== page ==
HTC M8 Ace may take aim squarely at the Galaxy S5 with cheaper alternative

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Three weeks back, we checked out a weird-looking leak of what was supposed to be an upcoming HTC Android, the M8 Ace. It had the general layout of the One M8 but seemed to be constructed of an odd, almost fabric-like woven material – of maybe that was just a case. Regardless, we didn’t get to see very much of the hardware, and were left to speculate as to what the device might be. Would it be something like a Mini or a Max? Perhaps a budget device that wasn’t a Desire model? It’s that latter idea we’re kicking back around today, with a new rumor attempting to suss out what HTC is up to with the M8 Ace’s hardware.

Engadget cites a “reliable source” as indicating that the M8 Ace will be a high-end device that swaps the One M8’s metal body for a plastic unibody one, and comes in much cheaper in the process. That’s a rumor we heard separately a couple weeks ago, but without mention of the M8 Ace name at the time.

Specifically, we’re told that the M8 Ace will run a Snapdragon 801 just like the One M8, and feature a five-inch 1080p display.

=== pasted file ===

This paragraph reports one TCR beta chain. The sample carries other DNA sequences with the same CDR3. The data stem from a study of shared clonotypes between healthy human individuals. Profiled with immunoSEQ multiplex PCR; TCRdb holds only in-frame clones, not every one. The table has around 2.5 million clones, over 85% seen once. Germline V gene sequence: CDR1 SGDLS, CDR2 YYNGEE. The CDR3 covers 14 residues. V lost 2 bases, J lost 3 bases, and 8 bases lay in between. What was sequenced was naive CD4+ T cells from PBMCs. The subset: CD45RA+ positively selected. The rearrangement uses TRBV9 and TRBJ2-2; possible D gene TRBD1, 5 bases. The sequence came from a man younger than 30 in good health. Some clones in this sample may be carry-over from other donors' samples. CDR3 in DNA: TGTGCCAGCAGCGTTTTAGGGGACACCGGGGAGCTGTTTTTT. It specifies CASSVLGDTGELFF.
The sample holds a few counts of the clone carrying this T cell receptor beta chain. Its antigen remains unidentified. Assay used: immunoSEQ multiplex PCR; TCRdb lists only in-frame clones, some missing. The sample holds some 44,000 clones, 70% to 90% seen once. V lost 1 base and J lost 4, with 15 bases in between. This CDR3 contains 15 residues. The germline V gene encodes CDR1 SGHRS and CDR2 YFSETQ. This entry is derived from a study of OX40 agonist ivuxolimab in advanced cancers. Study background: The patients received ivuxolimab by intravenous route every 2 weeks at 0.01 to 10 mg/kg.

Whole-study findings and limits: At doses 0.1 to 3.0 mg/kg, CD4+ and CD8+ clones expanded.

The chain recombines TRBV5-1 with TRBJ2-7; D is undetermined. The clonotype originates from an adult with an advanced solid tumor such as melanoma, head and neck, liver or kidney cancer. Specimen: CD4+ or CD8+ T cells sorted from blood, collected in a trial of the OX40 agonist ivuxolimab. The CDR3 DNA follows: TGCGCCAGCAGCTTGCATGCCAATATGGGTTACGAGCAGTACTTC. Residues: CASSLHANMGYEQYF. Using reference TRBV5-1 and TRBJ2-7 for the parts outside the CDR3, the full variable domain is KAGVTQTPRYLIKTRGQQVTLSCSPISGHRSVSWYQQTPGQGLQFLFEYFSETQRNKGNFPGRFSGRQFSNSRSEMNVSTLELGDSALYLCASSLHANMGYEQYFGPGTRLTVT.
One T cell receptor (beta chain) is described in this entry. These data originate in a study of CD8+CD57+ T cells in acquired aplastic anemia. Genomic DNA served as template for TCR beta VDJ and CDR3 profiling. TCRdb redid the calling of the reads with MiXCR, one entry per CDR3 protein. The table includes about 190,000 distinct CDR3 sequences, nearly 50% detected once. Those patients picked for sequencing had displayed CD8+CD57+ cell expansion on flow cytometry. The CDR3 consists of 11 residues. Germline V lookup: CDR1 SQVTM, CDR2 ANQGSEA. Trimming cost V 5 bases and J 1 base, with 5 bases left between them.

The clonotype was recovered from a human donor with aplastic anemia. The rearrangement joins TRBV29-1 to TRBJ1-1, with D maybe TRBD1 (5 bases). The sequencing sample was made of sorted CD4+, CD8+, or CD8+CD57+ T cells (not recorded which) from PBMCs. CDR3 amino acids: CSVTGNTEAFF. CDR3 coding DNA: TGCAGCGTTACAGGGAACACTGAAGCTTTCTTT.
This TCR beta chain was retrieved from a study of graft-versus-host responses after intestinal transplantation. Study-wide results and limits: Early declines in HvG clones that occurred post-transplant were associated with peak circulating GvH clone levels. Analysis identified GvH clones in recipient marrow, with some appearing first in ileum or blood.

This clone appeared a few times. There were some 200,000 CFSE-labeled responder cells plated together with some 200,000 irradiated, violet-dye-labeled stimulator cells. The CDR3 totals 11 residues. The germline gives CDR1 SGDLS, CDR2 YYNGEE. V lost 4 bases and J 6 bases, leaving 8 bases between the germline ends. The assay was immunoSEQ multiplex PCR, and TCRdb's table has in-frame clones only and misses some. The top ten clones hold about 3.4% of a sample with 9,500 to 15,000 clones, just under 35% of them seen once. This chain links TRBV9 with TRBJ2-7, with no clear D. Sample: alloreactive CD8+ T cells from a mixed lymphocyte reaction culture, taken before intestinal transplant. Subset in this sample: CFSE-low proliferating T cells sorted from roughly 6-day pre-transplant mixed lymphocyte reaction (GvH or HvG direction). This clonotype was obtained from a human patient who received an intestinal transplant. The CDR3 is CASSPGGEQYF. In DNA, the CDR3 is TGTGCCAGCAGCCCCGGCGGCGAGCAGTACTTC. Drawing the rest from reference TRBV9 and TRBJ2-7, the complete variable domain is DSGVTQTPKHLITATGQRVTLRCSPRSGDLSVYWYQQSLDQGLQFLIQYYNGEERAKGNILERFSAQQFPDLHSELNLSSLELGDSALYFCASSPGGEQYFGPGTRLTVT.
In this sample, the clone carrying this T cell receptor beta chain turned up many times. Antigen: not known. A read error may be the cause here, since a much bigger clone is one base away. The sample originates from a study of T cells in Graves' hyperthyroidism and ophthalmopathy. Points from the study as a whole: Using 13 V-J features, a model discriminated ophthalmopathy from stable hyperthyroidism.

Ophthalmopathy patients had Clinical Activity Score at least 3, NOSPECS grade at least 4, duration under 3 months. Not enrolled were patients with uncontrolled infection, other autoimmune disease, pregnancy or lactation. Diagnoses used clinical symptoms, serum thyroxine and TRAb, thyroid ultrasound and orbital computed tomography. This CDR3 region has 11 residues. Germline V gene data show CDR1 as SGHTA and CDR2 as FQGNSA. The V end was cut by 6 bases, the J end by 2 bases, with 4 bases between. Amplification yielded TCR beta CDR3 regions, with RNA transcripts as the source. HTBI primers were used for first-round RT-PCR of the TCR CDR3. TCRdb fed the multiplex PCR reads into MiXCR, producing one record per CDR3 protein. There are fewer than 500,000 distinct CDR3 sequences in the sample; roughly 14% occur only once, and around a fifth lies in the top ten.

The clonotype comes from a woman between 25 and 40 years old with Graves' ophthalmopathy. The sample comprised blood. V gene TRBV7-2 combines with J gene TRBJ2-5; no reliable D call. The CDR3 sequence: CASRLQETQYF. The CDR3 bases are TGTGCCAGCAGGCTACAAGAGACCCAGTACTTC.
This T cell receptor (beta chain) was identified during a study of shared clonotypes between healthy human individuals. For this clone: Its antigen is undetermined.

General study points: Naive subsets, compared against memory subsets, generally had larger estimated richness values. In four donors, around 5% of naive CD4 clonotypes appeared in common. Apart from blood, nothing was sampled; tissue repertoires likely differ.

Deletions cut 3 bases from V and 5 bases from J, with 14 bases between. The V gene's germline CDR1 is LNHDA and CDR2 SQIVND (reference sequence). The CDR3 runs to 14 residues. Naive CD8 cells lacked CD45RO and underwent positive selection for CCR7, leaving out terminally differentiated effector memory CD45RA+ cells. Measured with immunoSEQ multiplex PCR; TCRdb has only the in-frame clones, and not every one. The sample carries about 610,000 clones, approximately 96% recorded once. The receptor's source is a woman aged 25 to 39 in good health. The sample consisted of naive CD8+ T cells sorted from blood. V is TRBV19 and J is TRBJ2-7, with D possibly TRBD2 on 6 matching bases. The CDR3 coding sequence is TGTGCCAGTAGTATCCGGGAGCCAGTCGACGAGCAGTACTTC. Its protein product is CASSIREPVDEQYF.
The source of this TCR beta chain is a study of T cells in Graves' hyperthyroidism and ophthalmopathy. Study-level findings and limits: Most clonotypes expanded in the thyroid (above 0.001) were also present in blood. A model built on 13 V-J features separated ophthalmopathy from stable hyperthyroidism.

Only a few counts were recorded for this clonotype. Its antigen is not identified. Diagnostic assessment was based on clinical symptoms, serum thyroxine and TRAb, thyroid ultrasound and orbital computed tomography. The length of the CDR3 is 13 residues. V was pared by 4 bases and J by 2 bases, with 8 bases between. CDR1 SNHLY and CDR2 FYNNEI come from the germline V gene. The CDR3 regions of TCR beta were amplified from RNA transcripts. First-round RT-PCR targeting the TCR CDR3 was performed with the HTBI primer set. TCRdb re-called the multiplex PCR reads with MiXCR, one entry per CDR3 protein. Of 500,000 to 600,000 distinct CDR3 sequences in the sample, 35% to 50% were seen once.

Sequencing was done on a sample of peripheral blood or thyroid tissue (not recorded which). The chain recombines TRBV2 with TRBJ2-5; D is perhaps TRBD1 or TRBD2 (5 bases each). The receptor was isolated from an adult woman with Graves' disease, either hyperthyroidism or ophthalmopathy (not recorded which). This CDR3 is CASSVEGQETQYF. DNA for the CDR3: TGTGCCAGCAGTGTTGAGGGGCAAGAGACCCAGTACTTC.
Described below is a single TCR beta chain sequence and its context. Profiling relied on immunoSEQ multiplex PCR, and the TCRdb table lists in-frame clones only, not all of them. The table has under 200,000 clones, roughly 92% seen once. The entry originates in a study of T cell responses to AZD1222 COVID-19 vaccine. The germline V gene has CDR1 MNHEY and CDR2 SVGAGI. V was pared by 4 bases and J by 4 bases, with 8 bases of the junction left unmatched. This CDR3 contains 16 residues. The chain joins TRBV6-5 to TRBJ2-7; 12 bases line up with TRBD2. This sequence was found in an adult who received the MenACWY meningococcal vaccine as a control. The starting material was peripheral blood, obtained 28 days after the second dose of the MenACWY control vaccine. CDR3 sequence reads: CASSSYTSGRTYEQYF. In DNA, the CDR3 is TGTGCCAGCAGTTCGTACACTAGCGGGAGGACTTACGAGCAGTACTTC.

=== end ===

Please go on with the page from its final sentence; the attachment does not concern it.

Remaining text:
But even if all this is true, we still wonder if the M8 Ace would be more affordable than the Galaxy S5 to the extent it would need to steal away significant sales. The figure we’ve heard mentioned so far – an off-contract price just a little south of $500 – just doesn’t feel like big enough savings to make much of a dent. Then again, this is all far from confirmed, so maybe the M8 Ace really could really be priced low enough to be seriously competitive; something closer to $400 would be a lot harder to ignore.

Source: Engadget

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About The Author
Stephen Schenck
Stephen has been writing about electronics since 2008, which only serves to frustrate him that he waited so long to combine his love of gadgets and his degree in writing. In his spare time, he collects console and arcade game hardware, is a motorcycle enthusiast, and enjoys trapping blue crabs. Stephen's first mobile device was a 624 MHz Dell Axim X30, which he's convinced is still a viable platform. Stephen longs for a market where phones are sold independently of service, and bandwidth is cheap and plentiful; he's not holding his breath. In the meantime, he devours smartphone news and tries to sort out the juicy bitsRead more about Stephen Schenck!